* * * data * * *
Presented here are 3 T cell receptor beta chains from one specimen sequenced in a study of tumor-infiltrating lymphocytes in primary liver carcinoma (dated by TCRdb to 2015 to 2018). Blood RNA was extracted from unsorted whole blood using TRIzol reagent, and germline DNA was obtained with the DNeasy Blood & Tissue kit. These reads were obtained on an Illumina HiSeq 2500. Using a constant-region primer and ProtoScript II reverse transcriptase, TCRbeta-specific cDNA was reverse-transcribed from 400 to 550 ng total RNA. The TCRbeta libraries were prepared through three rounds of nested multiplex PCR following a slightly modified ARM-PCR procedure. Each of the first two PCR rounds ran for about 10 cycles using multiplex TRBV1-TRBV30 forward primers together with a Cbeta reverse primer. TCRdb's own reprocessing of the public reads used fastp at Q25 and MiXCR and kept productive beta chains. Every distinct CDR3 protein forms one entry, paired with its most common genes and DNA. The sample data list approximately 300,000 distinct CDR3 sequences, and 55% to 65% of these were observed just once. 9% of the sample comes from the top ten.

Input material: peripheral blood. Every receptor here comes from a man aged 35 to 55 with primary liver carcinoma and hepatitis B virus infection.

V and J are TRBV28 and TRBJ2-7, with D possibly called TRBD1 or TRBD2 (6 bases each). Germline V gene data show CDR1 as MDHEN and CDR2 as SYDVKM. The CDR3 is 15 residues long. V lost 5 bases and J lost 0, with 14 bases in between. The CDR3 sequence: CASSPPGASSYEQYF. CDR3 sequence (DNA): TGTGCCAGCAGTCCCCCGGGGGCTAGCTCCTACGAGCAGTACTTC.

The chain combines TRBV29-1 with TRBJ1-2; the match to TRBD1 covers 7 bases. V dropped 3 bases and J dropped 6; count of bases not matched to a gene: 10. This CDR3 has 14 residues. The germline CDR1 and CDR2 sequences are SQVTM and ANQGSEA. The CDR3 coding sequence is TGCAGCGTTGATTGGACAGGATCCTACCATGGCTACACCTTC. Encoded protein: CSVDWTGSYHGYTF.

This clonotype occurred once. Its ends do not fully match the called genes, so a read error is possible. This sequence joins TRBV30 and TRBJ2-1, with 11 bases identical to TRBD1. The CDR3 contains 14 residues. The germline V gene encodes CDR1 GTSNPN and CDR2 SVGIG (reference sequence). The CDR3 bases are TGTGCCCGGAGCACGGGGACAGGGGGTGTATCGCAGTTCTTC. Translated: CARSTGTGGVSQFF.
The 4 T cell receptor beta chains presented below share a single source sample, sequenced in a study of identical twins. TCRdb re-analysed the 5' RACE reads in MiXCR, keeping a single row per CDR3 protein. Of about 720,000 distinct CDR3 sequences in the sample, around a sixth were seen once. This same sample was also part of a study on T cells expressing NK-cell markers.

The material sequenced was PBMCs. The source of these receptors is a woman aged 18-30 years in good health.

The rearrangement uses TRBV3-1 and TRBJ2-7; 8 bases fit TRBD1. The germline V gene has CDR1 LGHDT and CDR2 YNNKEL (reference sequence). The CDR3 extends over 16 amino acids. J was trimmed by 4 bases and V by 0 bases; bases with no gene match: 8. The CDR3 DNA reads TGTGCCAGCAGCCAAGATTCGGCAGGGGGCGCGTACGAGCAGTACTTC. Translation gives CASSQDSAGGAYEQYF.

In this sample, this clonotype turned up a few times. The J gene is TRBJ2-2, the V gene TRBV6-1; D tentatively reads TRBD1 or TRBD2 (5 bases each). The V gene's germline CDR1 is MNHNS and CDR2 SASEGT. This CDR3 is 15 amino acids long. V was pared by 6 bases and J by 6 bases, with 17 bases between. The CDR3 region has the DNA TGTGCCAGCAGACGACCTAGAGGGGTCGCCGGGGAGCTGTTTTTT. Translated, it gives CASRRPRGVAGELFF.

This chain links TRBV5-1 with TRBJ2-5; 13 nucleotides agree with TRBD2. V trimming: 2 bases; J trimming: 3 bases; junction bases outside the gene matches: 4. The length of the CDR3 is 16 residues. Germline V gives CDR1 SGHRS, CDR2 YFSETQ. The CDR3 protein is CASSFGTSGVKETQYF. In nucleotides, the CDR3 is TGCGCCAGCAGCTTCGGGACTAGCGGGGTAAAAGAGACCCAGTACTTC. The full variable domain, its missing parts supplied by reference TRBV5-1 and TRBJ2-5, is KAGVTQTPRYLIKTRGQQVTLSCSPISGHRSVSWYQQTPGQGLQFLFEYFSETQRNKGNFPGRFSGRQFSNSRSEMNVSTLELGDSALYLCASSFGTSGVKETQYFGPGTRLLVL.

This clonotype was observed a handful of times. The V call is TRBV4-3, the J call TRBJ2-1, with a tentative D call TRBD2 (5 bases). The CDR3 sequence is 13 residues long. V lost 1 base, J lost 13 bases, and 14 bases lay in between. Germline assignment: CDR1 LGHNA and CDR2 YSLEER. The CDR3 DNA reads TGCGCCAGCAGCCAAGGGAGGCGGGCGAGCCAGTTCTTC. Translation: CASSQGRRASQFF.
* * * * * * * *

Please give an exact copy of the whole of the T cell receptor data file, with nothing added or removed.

Presented here are 3 T cell receptor beta chains from one specimen sequenced in a study of tumor-infiltrating lymphocytes in primary liver carcinoma (dated by TCRdb to 2015 to 2018). Blood RNA was extracted from unsorted whole blood using TRIzol reagent, and germline DNA was obtained with the DNeasy Blood & Tissue kit. These reads were obtained on an Illumina HiSeq 2500. Using a constant-region primer and ProtoScript II reverse transcriptase, TCRbeta-specific cDNA was reverse-transcribed from 400 to 550 ng total RNA. The TCRbeta libraries were prepared through three rounds of nested multiplex PCR following a slightly modified ARM-PCR procedure. Each of the first two PCR rounds ran for about 10 cycles using multiplex TRBV1-TRBV30 forward primers together with a Cbeta reverse primer. TCRdb's own reprocessing of the public reads used fastp at Q25 and MiXCR and kept productive beta chains. Every distinct CDR3 protein forms one entry, paired with its most common genes and DNA. The sample data list approximately 300,000 distinct CDR3 sequences, and 55% to 65% of these were observed just once. 9% of the sample comes from the top ten.

Input material: peripheral blood. Every receptor here comes from a man aged 35 to 55 with primary liver carcinoma and hepatitis B virus infection.

V and J are TRBV28 and TRBJ2-7, with D possibly called TRBD1 or TRBD2 (6 bases each). Germline V gene data show CDR1 as MDHEN and CDR2 as SYDVKM. The CDR3 is 15 residues long. V lost 5 bases and J lost 0, with 14 bases in between. The CDR3 sequence: CASSPPGASSYEQYF. CDR3 sequence (DNA): TGTGCCAGCAGTCCCCCGGGGGCTAGCTCCTACGAGCAGTACTTC.

The chain combines TRBV29-1 with TRBJ1-2; the match to TRBD1 covers 7 bases. V dropped 3 bases and J dropped 6; count of bases not matched to a gene: 10. This CDR3 has 14 residues. The germline CDR1 and CDR2 sequences are SQVTM and ANQGSEA. The CDR3 coding sequence is TGCAGCGTTGATTGGACAGGATCCTACCATGGCTACACCTTC. Encoded protein: CSVDWTGSYHGYTF.

This clonotype occurred once. Its ends do not fully match the called genes, so a read error is possible. This sequence joins TRBV30 and TRBJ2-1, with 11 bases identical to TRBD1. The CDR3 contains 14 residues. The germline V gene encodes CDR1 GTSNPN and CDR2 SVGIG (reference sequence). The CDR3 bases are TGTGCCCGGAGCACGGGGACAGGGGGTGTATCGCAGTTCTTC. Translated: CARSTGTGGVSQFF.
The 4 T cell receptor beta chains presented below share a single source sample, sequenced in a study of identical twins. TCRdb re-analysed the 5' RACE reads in MiXCR, keeping a single row per CDR3 protein. Of about 720,000 distinct CDR3 sequences in the sample, around a sixth were seen once. This same sample was also part of a study on T cells expressing NK-cell markers.

The material sequenced was PBMCs. The source of these receptors is a woman aged 18-30 years in good health.

The rearrangement uses TRBV3-1 and TRBJ2-7; 8 bases fit TRBD1. The germline V gene has CDR1 LGHDT and CDR2 YNNKEL (reference sequence). The CDR3 extends over 16 amino acids. J was trimmed by 4 bases and V by 0 bases; bases with no gene match: 8. The CDR3 DNA reads TGTGCCAGCAGCCAAGATTCGGCAGGGGGCGCGTACGAGCAGTACTTC. Translation gives CASSQDSAGGAYEQYF.

In this sample, this clonotype turned up a few times. The J gene is TRBJ2-2, the V gene TRBV6-1; D tentatively reads TRBD1 or TRBD2 (5 bases each). The V gene's germline CDR1 is MNHNS and CDR2 SASEGT. This CDR3 is 15 amino acids long. V was pared by 6 bases and J by 6 bases, with 17 bases between. The CDR3 region has the DNA TGTGCCAGCAGACGACCTAGAGGGGTCGCCGGGGAGCTGTTTTTT. Translated, it gives CASRRPRGVAGELFF.

This chain links TRBV5-1 with TRBJ2-5; 13 nucleotides agree with TRBD2. V trimming: 2 bases; J trimming: 3 bases; junction bases outside the gene matches: 4. The length of the CDR3 is 16 residues. Germline V gives CDR1 SGHRS, CDR2 YFSETQ. The CDR3 protein is CASSFGTSGVKETQYF. In nucleotides, the CDR3 is TGCGCCAGCAGCTTCGGGACTAGCGGGGTAAAAGAGACCCAGTACTTC. The full variable domain, its missing parts supplied by reference TRBV5-1 and TRBJ2-5, is KAGVTQTPRYLIKTRGQQVTLSCSPISGHRSVSWYQQTPGQGLQFLFEYFSETQRNKGNFPGRFSGRQFSNSRSEMNVSTLELGDSALYLCASSFGTSGVKETQYFGPGTRLLVL.

This clonotype was observed a handful of times. The V call is TRBV4-3, the J call TRBJ2-1, with a tentative D call TRBD2 (5 bases). The CDR3 sequence is 13 residues long. V lost 1 base, J lost 13 bases, and 14 bases lay in between. Germline assignment: CDR1 LGHNA and CDR2 YSLEER. The CDR3 DNA reads TGCGCCAGCAGCCAAGGGAGGCGGGCGAGCCAGTTCTTC. Translation: CASSQGRRASQFF.